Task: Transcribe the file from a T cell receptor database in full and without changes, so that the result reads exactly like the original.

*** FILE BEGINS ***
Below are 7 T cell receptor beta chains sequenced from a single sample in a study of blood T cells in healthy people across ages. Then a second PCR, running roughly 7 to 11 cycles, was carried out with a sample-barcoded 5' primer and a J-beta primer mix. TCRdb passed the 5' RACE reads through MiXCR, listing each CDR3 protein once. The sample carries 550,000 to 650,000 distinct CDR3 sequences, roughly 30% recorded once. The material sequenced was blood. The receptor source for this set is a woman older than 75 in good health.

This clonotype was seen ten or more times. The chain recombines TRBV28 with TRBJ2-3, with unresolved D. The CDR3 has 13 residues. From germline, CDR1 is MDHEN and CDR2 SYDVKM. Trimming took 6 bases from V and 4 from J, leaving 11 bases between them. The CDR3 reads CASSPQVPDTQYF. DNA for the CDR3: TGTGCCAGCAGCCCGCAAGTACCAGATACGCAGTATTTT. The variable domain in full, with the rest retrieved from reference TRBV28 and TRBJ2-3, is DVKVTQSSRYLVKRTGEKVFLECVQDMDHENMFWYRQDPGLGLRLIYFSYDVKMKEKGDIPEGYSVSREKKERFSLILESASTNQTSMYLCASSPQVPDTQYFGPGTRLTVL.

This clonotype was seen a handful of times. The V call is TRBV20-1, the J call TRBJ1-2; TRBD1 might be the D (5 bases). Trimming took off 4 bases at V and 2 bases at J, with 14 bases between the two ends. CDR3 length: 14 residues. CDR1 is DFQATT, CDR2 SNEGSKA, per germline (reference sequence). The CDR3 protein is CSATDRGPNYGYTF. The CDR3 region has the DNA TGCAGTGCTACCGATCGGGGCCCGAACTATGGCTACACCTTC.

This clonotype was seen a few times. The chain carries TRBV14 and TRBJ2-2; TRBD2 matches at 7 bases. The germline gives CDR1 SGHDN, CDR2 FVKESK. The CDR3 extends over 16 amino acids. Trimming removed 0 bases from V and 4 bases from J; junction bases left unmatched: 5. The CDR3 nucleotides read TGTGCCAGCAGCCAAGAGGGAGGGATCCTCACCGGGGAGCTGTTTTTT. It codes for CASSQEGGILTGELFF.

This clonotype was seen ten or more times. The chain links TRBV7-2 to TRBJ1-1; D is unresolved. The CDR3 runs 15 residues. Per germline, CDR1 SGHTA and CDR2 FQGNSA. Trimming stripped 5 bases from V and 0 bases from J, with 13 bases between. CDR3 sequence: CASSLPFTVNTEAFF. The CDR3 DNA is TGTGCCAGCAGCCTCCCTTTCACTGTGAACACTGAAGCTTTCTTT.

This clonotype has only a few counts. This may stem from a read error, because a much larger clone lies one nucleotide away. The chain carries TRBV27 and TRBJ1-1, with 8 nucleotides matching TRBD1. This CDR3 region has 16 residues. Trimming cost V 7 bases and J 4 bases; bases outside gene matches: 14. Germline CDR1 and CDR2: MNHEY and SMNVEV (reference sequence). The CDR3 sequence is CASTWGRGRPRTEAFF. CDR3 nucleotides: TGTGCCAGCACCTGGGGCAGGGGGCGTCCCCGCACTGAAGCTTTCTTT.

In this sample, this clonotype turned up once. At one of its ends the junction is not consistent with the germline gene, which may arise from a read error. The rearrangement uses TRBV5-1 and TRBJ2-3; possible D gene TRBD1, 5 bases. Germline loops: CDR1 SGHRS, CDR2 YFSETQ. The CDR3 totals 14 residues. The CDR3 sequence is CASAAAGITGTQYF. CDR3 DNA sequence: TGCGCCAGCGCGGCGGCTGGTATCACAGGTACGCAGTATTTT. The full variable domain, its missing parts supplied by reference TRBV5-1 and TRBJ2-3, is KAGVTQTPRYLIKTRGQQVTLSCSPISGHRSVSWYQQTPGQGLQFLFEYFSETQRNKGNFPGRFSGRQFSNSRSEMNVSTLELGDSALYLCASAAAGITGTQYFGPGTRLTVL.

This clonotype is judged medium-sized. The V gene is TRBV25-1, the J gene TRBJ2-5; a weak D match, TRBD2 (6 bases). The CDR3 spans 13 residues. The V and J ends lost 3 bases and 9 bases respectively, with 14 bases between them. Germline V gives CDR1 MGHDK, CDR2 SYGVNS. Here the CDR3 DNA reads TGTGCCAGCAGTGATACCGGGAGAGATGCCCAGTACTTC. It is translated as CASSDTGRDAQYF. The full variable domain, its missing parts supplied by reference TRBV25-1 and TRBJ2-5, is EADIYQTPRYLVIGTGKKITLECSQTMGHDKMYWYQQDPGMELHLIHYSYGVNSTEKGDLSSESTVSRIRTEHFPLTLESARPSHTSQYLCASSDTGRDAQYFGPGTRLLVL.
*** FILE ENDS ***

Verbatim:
Below are 7 T cell receptor beta chains sequenced from a single sample in a study of blood T cells in healthy people across ages. Then a second PCR, running roughly 7 to 11 cycles, was carried out with a sample-barcoded 5' primer and a J-beta primer mix. TCRdb passed the 5' RACE reads through MiXCR, listing each CDR3 protein once. The sample carries 550,000 to 650,000 distinct CDR3 sequences, roughly 30% recorded once. The material sequenced was blood. The receptor source for this set is a woman older than 75 in good health.

This clonotype was seen ten or more times. The chain recombines TRBV28 with TRBJ2-3, with unresolved D. The CDR3 has 13 residues. From germline, CDR1 is MDHEN and CDR2 SYDVKM. Trimming took 6 bases from V and 4 from J, leaving 11 bases between them. The CDR3 reads CASSPQVPDTQYF. DNA for the CDR3: TGTGCCAGCAGCCCGCAAGTACCAGATACGCAGTATTTT. The variable domain in full, with the rest retrieved from reference TRBV28 and TRBJ2-3, is DVKVTQSSRYLVKRTGEKVFLECVQDMDHENMFWYRQDPGLGLRLIYFSYDVKMKEKGDIPEGYSVSREKKERFSLILESASTNQTSMYLCASSPQVPDTQYFGPGTRLTVL.

This clonotype was seen a handful of times. The V call is TRBV20-1, the J call TRBJ1-2; TRBD1 might be the D (5 bases). Trimming took off 4 bases at V and 2 bases at J, with 14 bases between the two ends. CDR3 length: 14 residues. CDR1 is DFQATT, CDR2 SNEGSKA, per germline (reference sequence). The CDR3 protein is CSATDRGPNYGYTF. The CDR3 region has the DNA TGCAGTGCTACCGATCGGGGCCCGAACTATGGCTACACCTTC.

This clonotype was seen a few times. The chain carries TRBV14 and TRBJ2-2; TRBD2 matches at 7 bases. The germline gives CDR1 SGHDN, CDR2 FVKESK. The CDR3 extends over 16 amino acids. Trimming removed 0 bases from V and 4 bases from J; junction bases left unmatched: 5. The CDR3 nucleotides read TGTGCCAGCAGCCAAGAGGGAGGGATCCTCACCGGGGAGCTGTTTTTT. It codes for CASSQEGGILTGELFF.

This clonotype was seen ten or more times. The chain links TRBV7-2 to TRBJ1-1; D is unresolved. The CDR3 runs 15 residues. Per germline, CDR1 SGHTA and CDR2 FQGNSA. Trimming stripped 5 bases from V and 0 bases from J, with 13 bases between. CDR3 sequence: CASSLPFTVNTEAFF. The CDR3 DNA is TGTGCCAGCAGCCTCCCTTTCACTGTGAACACTGAAGCTTTCTTT.

This clonotype has only a few counts. This may stem from a read error, because a much larger clone lies one nucleotide away. The chain carries TRBV27 and TRBJ1-1, with 8 nucleotides matching TRBD1. This CDR3 region has 16 residues. Trimming cost V 7 bases and J 4 bases; bases outside gene matches: 14. Germline CDR1 and CDR2: MNHEY and SMNVEV (reference sequence). The CDR3 sequence is CASTWGRGRPRTEAFF. CDR3 nucleotides: TGTGCCAGCACCTGGGGCAGGGGGCGTCCCCGCACTGAAGCTTTCTTT.

In this sample, this clonotype turned up once. At one of its ends the junction is not consistent with the germline gene, which may arise from a read error. The rearrangement uses TRBV5-1 and TRBJ2-3; possible D gene TRBD1, 5 bases. Germline loops: CDR1 SGHRS, CDR2 YFSETQ. The CDR3 totals 14 residues. The CDR3 sequence is CASAAAGITGTQYF. CDR3 DNA sequence: TGCGCCAGCGCGGCGGCTGGTATCACAGGTACGCAGTATTTT. The full variable domain, its missing parts supplied by reference TRBV5-1 and TRBJ2-3, is KAGVTQTPRYLIKTRGQQVTLSCSPISGHRSVSWYQQTPGQGLQFLFEYFSETQRNKGNFPGRFSGRQFSNSRSEMNVSTLELGDSALYLCASAAAGITGTQYFGPGTRLTVL.

This clonotype is judged medium-sized. The V gene is TRBV25-1, the J gene TRBJ2-5; a weak D match, TRBD2 (6 bases). The CDR3 spans 13 residues. The V and J ends lost 3 bases and 9 bases respectively, with 14 bases between them. Germline V gives CDR1 MGHDK, CDR2 SYGVNS. Here the CDR3 DNA reads TGTGCCAGCAGTGATACCGGGAGAGATGCCCAGTACTTC. It is translated as CASSDTGRDAQYF. The full variable domain, its missing parts supplied by reference TRBV25-1 and TRBJ2-5, is EADIYQTPRYLVIGTGKKITLECSQTMGHDKMYWYQQDPGMELHLIHYSYGVNSTEKGDLSSESTVSRIRTEHFPLTLESARPSHTSQYLCASSDTGRDAQYFGPGTRLLVL.